Galileo made a telescope of his own and in the fall of 1609, he turned his telescope toward the heavens. In March of 1610, Galileo published The Starry Messenger. In 1612, he published Discourse on Boarders of Water. In 1613, he published his observations of sunspots.

In 1616, Galileo was ordered by the Pope not to teach or defend the Copernican theory of a heliocentric universe. He obeyed the order for several years, partly to make life easier, and partly because he was a devoted Catholic.

Cardinal Maffeo Barberini was chosen to be the Pope in 1623. He was known as Pope Urban VIII and he was one of Galileo’s friends. Galileo received permission to write about both the Ptolemaic and the Copernican systems as long as he didn’t promote the Copernican theory.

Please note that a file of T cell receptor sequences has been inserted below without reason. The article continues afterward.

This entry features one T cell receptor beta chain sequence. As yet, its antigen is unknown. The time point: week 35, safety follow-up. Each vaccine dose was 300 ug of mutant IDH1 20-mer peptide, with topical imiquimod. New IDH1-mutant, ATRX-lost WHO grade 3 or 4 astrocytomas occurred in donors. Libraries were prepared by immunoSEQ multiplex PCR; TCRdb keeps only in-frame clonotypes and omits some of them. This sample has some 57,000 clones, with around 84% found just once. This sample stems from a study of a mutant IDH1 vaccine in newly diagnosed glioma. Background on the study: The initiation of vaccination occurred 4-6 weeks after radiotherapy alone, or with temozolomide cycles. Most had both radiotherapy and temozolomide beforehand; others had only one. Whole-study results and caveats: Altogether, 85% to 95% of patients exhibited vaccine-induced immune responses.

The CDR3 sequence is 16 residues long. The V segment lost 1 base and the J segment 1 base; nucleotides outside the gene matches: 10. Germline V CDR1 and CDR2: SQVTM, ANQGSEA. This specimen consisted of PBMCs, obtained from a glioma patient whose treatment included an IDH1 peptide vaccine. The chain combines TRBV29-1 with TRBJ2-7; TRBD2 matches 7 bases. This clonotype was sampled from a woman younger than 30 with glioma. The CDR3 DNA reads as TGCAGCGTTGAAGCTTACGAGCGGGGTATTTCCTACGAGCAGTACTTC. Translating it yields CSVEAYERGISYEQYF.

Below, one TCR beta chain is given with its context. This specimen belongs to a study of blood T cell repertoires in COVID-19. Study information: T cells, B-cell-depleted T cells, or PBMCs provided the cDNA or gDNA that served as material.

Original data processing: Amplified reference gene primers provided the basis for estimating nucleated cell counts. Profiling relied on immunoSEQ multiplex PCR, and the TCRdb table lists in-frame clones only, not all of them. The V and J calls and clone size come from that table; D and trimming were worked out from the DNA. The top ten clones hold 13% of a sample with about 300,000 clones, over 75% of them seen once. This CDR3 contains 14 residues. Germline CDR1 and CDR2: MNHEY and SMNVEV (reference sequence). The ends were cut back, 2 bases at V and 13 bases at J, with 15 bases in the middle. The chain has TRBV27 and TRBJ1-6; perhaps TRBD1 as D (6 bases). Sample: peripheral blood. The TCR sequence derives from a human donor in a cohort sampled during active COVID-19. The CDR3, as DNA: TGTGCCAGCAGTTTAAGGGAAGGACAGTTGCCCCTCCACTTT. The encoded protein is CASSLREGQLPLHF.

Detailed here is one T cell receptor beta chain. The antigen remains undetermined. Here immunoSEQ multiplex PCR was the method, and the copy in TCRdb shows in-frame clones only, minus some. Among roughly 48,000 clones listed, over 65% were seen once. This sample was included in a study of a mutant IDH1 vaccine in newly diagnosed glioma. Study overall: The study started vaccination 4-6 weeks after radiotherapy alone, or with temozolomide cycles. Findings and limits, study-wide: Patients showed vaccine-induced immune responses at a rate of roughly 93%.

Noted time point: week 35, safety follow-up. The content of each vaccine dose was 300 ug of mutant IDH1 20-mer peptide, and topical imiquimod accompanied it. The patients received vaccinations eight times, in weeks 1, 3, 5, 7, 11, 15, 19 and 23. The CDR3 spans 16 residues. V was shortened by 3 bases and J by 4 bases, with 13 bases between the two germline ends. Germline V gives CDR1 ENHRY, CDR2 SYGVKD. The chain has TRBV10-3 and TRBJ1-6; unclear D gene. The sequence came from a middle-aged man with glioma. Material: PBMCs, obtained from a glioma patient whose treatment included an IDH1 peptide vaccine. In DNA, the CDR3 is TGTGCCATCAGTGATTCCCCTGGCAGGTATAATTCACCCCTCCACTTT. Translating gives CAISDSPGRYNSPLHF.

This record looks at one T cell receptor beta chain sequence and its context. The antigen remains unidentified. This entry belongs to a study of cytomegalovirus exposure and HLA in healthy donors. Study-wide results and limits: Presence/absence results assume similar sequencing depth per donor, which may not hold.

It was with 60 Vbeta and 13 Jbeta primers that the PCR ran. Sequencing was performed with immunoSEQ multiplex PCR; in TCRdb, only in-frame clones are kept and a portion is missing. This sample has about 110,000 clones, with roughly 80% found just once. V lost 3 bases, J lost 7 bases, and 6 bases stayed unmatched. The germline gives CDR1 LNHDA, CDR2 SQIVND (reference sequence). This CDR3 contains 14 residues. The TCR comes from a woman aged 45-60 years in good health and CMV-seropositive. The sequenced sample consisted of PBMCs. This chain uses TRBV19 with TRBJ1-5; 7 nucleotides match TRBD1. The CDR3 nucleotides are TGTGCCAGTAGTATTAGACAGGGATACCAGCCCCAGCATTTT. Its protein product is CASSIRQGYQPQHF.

In 1632, Galileo published the Dialogue Concerning the Two Chief World System, his most important writing. The Church summoned him to Rome for a hearing that lasted from September 1632 to July 1633. Galileo was treated with respect and was never imprisoned. However, in the end he was convicted of heresy and he was put under house arrest for the remainder of his life. These years were productive as he wrote many manuscripts. However, by 1638 he was blind and in ill health.

Galileo died on January 8, 1642 in Arcetri, near Florence, Italy after suffering from fever and heart palpitations. His will indicated that he wished to be buried beside his father in the family tomb in the Basilica of Santa Croce. However, his relatives feared that this would provoke opposition from the Church, so his body was concealed. His body was later placed in a fine tomb in 1737 by the civil authorities against the wishes of many in the Church.